Page:An Old English Home and Its Dependencies.djvu/43

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CHAPTER II.


AS every circle has its centre, so had every manor its hall, the centre of its organization, the heart whence throbbed the vital force through the district, and to which it returned. The hall was not merely the place where the lord lived, for he did not always occupy it, but it was the gathering place of the courts leet and baron.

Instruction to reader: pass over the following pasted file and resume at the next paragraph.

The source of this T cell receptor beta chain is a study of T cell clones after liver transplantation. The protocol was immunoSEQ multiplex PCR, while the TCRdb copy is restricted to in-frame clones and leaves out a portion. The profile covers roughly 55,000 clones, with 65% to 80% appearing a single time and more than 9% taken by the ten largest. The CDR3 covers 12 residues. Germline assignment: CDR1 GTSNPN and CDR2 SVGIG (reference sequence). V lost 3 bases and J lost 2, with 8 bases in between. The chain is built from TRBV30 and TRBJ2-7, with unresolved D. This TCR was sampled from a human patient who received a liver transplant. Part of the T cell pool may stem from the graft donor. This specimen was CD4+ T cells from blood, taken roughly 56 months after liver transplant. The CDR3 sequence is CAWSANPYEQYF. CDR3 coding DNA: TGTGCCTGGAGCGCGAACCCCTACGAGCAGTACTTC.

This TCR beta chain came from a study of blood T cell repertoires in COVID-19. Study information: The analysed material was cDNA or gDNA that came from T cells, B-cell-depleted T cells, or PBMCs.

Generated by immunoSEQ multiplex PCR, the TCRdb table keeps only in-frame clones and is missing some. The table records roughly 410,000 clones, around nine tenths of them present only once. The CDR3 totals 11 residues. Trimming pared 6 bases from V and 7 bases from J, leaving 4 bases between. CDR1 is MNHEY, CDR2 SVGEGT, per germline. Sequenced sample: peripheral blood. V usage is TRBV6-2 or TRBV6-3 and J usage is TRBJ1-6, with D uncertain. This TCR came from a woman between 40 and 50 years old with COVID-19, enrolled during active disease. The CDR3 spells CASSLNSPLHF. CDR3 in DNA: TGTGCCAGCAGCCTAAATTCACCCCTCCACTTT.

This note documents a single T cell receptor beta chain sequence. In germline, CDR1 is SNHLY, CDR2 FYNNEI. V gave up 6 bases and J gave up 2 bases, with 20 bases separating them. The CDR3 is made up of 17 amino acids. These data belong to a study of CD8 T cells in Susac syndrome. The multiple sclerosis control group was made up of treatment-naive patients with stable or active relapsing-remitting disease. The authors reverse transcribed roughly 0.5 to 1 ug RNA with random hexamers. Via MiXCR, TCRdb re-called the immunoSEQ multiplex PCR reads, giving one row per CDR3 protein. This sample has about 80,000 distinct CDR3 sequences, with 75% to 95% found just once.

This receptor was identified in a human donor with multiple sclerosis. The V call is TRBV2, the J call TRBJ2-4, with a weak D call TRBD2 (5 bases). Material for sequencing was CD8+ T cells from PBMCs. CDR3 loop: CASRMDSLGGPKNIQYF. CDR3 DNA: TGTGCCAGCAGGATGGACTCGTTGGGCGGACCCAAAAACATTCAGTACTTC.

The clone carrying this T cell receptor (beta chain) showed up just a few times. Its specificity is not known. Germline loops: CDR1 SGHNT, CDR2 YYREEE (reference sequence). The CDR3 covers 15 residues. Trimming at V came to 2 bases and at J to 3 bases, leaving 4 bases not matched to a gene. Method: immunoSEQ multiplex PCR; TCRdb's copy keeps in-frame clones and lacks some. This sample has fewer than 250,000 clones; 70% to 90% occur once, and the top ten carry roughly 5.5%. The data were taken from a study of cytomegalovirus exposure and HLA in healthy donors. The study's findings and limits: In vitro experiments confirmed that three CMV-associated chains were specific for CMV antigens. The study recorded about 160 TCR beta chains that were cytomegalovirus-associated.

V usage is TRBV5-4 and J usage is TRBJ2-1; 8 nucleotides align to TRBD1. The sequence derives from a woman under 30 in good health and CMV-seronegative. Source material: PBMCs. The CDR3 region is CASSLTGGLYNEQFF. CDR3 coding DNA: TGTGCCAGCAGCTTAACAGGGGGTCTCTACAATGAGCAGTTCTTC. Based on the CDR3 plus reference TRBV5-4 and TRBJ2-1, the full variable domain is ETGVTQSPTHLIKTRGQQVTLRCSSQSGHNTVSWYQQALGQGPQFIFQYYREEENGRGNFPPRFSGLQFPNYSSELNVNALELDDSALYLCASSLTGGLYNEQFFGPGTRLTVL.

It is the fashion to hold that land was originally held in common, and that private proprietorship in land is an encroachment on the public rights.

That was, no doubt, the case with the Celt, and it has been fatal to his ever taking a lead among the nations; it has so eaten into

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